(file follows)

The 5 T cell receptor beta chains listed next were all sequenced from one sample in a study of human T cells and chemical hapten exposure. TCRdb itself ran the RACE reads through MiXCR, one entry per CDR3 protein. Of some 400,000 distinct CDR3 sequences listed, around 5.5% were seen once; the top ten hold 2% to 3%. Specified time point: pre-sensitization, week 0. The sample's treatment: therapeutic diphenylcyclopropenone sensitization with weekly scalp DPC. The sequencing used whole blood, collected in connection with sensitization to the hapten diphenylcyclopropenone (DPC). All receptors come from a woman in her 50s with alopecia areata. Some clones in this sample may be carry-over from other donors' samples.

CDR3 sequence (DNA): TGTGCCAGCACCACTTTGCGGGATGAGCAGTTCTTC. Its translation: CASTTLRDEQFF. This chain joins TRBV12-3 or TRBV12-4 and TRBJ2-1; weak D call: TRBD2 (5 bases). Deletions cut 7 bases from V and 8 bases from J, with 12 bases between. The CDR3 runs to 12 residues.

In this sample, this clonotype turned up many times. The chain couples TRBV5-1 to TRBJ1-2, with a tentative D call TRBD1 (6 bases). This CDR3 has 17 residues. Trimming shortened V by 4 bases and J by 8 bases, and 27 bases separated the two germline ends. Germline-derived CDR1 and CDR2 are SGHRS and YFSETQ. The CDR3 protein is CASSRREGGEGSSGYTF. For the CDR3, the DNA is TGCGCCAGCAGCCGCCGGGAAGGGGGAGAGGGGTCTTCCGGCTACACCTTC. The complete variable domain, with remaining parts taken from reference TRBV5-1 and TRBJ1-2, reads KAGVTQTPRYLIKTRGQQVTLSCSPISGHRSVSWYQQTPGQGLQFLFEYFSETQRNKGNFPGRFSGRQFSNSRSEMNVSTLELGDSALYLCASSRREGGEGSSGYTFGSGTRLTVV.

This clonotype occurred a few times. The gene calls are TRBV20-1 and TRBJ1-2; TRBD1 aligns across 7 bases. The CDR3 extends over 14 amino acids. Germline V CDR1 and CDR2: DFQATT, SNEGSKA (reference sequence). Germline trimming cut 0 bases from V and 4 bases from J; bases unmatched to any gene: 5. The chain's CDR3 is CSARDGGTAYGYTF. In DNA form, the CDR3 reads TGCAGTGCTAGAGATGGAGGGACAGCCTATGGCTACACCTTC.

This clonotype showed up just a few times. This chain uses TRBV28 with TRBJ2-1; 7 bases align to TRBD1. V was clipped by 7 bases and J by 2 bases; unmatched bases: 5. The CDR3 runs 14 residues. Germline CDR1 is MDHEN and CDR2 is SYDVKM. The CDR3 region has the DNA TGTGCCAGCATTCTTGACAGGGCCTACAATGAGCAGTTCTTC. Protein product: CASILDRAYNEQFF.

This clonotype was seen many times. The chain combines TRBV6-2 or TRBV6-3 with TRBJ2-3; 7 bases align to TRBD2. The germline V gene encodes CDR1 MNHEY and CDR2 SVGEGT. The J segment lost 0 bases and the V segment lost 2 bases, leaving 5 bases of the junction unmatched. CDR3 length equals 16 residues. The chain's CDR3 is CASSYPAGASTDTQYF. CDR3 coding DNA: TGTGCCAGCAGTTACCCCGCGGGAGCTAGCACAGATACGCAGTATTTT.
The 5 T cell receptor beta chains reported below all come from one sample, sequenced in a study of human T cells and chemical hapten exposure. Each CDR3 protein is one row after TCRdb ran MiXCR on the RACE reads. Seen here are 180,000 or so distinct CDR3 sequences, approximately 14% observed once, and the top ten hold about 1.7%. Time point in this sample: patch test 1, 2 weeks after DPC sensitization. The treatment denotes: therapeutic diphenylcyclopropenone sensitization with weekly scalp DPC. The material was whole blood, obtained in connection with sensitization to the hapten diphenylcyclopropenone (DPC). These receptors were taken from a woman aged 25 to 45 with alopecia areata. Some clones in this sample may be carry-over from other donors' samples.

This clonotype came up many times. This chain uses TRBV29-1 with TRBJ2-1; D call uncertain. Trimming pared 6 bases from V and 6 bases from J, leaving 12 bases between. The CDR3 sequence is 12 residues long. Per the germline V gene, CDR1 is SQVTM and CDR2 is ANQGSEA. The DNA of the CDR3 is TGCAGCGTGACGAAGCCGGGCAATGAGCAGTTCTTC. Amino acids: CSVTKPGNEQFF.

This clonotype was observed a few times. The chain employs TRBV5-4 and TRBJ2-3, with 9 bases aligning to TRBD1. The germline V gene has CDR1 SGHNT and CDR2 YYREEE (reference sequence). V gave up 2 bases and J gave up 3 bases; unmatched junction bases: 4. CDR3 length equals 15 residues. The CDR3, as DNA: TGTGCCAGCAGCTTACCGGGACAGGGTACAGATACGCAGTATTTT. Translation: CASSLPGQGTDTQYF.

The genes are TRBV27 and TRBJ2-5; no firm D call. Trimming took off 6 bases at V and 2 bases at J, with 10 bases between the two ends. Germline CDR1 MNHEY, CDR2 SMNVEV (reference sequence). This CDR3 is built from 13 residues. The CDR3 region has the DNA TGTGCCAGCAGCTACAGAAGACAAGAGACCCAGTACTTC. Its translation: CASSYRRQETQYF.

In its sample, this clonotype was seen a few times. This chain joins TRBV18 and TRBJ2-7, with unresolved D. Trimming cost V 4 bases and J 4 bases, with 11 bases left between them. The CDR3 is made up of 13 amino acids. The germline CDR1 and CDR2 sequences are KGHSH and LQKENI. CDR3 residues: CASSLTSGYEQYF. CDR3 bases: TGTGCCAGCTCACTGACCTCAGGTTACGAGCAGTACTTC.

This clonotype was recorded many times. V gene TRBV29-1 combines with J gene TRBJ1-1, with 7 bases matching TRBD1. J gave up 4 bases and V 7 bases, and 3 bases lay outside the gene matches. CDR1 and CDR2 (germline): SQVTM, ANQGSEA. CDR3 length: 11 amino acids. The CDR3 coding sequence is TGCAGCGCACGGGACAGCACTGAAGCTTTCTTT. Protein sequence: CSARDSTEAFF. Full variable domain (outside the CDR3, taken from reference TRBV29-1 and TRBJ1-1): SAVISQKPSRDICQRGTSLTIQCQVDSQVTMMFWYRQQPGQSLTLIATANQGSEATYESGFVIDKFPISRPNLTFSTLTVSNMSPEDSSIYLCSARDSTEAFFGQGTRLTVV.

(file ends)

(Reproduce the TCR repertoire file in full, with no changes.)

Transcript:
The 5 T cell receptor beta chains listed next were all sequenced from one sample in a study of human T cells and chemical hapten exposure. TCRdb itself ran the RACE reads through MiXCR, one entry per CDR3 protein. Of some 400,000 distinct CDR3 sequences listed, around 5.5% were seen once; the top ten hold 2% to 3%. Specified time point: pre-sensitization, week 0. The sample's treatment: therapeutic diphenylcyclopropenone sensitization with weekly scalp DPC. The sequencing used whole blood, collected in connection with sensitization to the hapten diphenylcyclopropenone (DPC). All receptors come from a woman in her 50s with alopecia areata. Some clones in this sample may be carry-over from other donors' samples.

CDR3 sequence (DNA): TGTGCCAGCACCACTTTGCGGGATGAGCAGTTCTTC. Its translation: CASTTLRDEQFF. This chain joins TRBV12-3 or TRBV12-4 and TRBJ2-1; weak D call: TRBD2 (5 bases). Deletions cut 7 bases from V and 8 bases from J, with 12 bases between. The CDR3 runs to 12 residues.

In this sample, this clonotype turned up many times. The chain couples TRBV5-1 to TRBJ1-2, with a tentative D call TRBD1 (6 bases). This CDR3 has 17 residues. Trimming shortened V by 4 bases and J by 8 bases, and 27 bases separated the two germline ends. Germline-derived CDR1 and CDR2 are SGHRS and YFSETQ. The CDR3 protein is CASSRREGGEGSSGYTF. For the CDR3, the DNA is TGCGCCAGCAGCCGCCGGGAAGGGGGAGAGGGGTCTTCCGGCTACACCTTC. The complete variable domain, with remaining parts taken from reference TRBV5-1 and TRBJ1-2, reads KAGVTQTPRYLIKTRGQQVTLSCSPISGHRSVSWYQQTPGQGLQFLFEYFSETQRNKGNFPGRFSGRQFSNSRSEMNVSTLELGDSALYLCASSRREGGEGSSGYTFGSGTRLTVV.

This clonotype occurred a few times. The gene calls are TRBV20-1 and TRBJ1-2; TRBD1 aligns across 7 bases. The CDR3 extends over 14 amino acids. Germline V CDR1 and CDR2: DFQATT, SNEGSKA (reference sequence). Germline trimming cut 0 bases from V and 4 bases from J; bases unmatched to any gene: 5. The chain's CDR3 is CSARDGGTAYGYTF. In DNA form, the CDR3 reads TGCAGTGCTAGAGATGGAGGGACAGCCTATGGCTACACCTTC.

This clonotype showed up just a few times. This chain uses TRBV28 with TRBJ2-1; 7 bases align to TRBD1. V was clipped by 7 bases and J by 2 bases; unmatched bases: 5. The CDR3 runs 14 residues. Germline CDR1 is MDHEN and CDR2 is SYDVKM. The CDR3 region has the DNA TGTGCCAGCATTCTTGACAGGGCCTACAATGAGCAGTTCTTC. Protein product: CASILDRAYNEQFF.

This clonotype was seen many times. The chain combines TRBV6-2 or TRBV6-3 with TRBJ2-3; 7 bases align to TRBD2. The germline V gene encodes CDR1 MNHEY and CDR2 SVGEGT. The J segment lost 0 bases and the V segment lost 2 bases, leaving 5 bases of the junction unmatched. CDR3 length equals 16 residues. The chain's CDR3 is CASSYPAGASTDTQYF. CDR3 coding DNA: TGTGCCAGCAGTTACCCCGCGGGAGCTAGCACAGATACGCAGTATTTT.
The 5 T cell receptor beta chains reported below all come from one sample, sequenced in a study of human T cells and chemical hapten exposure. Each CDR3 protein is one row after TCRdb ran MiXCR on the RACE reads. Seen here are 180,000 or so distinct CDR3 sequences, approximately 14% observed once, and the top ten hold about 1.7%. Time point in this sample: patch test 1, 2 weeks after DPC sensitization. The treatment denotes: therapeutic diphenylcyclopropenone sensitization with weekly scalp DPC. The material was whole blood, obtained in connection with sensitization to the hapten diphenylcyclopropenone (DPC). These receptors were taken from a woman aged 25 to 45 with alopecia areata. Some clones in this sample may be carry-over from other donors' samples.

This clonotype came up many times. This chain uses TRBV29-1 with TRBJ2-1; D call uncertain. Trimming pared 6 bases from V and 6 bases from J, leaving 12 bases between. The CDR3 sequence is 12 residues long. Per the germline V gene, CDR1 is SQVTM and CDR2 is ANQGSEA. The DNA of the CDR3 is TGCAGCGTGACGAAGCCGGGCAATGAGCAGTTCTTC. Amino acids: CSVTKPGNEQFF.

This clonotype was observed a few times. The chain employs TRBV5-4 and TRBJ2-3, with 9 bases aligning to TRBD1. The germline V gene has CDR1 SGHNT and CDR2 YYREEE (reference sequence). V gave up 2 bases and J gave up 3 bases; unmatched junction bases: 4. CDR3 length equals 15 residues. The CDR3, as DNA: TGTGCCAGCAGCTTACCGGGACAGGGTACAGATACGCAGTATTTT. Translation: CASSLPGQGTDTQYF.

The genes are TRBV27 and TRBJ2-5; no firm D call. Trimming took off 6 bases at V and 2 bases at J, with 10 bases between the two ends. Germline CDR1 MNHEY, CDR2 SMNVEV (reference sequence). This CDR3 is built from 13 residues. The CDR3 region has the DNA TGTGCCAGCAGCTACAGAAGACAAGAGACCCAGTACTTC. Its translation: CASSYRRQETQYF.

In its sample, this clonotype was seen a few times. This chain joins TRBV18 and TRBJ2-7, with unresolved D. Trimming cost V 4 bases and J 4 bases, with 11 bases left between them. The CDR3 is made up of 13 amino acids. The germline CDR1 and CDR2 sequences are KGHSH and LQKENI. CDR3 residues: CASSLTSGYEQYF. CDR3 bases: TGTGCCAGCTCACTGACCTCAGGTTACGAGCAGTACTTC.

This clonotype was recorded many times. V gene TRBV29-1 combines with J gene TRBJ1-1, with 7 bases matching TRBD1. J gave up 4 bases and V 7 bases, and 3 bases lay outside the gene matches. CDR1 and CDR2 (germline): SQVTM, ANQGSEA. CDR3 length: 11 amino acids. The CDR3 coding sequence is TGCAGCGCACGGGACAGCACTGAAGCTTTCTTT. Protein sequence: CSARDSTEAFF. Full variable domain (outside the CDR3, taken from reference TRBV29-1 and TRBJ1-1): SAVISQKPSRDICQRGTSLTIQCQVDSQVTMMFWYRQQPGQSLTLIATANQGSEATYESGFVIDKFPISRPNLTFSTLTVSNMSPEDSSIYLCSARDSTEAFFGQGTRLTVV.